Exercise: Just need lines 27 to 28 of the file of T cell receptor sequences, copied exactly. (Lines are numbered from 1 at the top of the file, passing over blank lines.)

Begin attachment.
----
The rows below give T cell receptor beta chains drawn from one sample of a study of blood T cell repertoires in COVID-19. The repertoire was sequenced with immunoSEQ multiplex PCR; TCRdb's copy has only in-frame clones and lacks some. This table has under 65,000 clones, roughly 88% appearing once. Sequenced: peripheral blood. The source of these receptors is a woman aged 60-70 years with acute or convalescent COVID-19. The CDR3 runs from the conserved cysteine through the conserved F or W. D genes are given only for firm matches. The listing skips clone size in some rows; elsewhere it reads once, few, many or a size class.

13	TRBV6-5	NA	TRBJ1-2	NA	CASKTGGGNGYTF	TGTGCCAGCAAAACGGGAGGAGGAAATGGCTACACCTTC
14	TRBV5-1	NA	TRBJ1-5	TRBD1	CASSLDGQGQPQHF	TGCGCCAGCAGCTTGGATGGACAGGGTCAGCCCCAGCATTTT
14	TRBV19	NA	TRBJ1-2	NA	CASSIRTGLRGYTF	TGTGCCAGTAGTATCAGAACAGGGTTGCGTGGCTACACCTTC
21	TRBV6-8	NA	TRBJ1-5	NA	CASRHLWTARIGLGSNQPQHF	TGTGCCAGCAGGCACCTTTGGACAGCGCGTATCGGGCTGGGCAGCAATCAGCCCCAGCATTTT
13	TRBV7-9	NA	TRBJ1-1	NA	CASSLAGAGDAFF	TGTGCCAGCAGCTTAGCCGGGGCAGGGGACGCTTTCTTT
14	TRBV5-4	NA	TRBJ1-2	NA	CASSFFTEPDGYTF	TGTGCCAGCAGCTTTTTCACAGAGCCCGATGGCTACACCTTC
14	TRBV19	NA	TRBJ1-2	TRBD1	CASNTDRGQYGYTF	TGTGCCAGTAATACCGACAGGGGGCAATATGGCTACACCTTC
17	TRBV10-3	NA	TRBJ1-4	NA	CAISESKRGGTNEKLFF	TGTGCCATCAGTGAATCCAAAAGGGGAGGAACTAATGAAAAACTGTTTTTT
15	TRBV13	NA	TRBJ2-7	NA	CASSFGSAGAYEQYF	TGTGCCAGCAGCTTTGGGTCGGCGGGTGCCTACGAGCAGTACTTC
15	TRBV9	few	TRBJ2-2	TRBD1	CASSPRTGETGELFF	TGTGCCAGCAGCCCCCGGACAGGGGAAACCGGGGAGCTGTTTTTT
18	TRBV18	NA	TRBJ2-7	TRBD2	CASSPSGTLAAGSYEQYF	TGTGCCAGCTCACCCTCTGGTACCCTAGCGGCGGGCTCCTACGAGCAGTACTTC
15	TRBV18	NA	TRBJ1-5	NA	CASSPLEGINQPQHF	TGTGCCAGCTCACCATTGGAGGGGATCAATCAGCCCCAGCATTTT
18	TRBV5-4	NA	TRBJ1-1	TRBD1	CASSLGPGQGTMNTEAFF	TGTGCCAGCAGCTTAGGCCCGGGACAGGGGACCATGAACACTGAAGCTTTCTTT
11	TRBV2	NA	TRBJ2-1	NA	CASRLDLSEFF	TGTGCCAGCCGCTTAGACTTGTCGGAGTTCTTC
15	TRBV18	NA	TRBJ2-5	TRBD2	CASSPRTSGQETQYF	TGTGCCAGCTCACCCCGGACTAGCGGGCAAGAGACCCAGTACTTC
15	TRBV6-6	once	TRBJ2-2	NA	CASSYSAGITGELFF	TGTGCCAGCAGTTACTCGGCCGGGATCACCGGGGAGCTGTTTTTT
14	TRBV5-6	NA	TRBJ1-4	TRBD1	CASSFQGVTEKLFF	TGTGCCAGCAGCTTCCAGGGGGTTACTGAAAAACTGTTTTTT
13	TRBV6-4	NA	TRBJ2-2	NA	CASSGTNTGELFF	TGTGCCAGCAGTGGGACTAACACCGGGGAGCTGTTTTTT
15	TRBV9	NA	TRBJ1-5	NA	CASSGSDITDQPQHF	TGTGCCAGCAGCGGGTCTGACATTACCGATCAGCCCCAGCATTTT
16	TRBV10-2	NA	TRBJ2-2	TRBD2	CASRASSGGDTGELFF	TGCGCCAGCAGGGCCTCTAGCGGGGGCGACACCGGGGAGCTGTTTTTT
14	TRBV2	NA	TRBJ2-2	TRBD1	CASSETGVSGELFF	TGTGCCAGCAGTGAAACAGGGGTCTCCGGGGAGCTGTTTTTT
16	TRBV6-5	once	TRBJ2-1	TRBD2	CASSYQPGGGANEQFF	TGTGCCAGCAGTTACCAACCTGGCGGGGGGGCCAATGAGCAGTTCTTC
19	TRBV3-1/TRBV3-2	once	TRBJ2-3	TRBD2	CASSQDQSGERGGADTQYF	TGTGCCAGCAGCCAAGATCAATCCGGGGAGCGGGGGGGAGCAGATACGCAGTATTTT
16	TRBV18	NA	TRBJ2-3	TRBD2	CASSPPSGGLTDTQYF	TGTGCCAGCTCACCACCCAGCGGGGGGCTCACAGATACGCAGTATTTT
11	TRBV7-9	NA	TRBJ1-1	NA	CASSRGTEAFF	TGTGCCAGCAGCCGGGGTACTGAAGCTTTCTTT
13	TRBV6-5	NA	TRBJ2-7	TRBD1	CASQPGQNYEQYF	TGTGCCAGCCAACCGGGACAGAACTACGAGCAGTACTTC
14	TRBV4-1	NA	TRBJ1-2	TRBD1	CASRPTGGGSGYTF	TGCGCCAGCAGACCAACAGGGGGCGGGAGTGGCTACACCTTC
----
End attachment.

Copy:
13	TRBV6-5	NA	TRBJ2-7	TRBD1	CASQPGQNYEQYF	TGTGCCAGCCAACCGGGACAGAACTACGAGCAGTACTTC
14	TRBV4-1	NA	TRBJ1-2	TRBD1	CASRPTGGGSGYTF	TGCGCCAGCAGACCAACAGGGGGCGGGAGTGGCTACACCTTC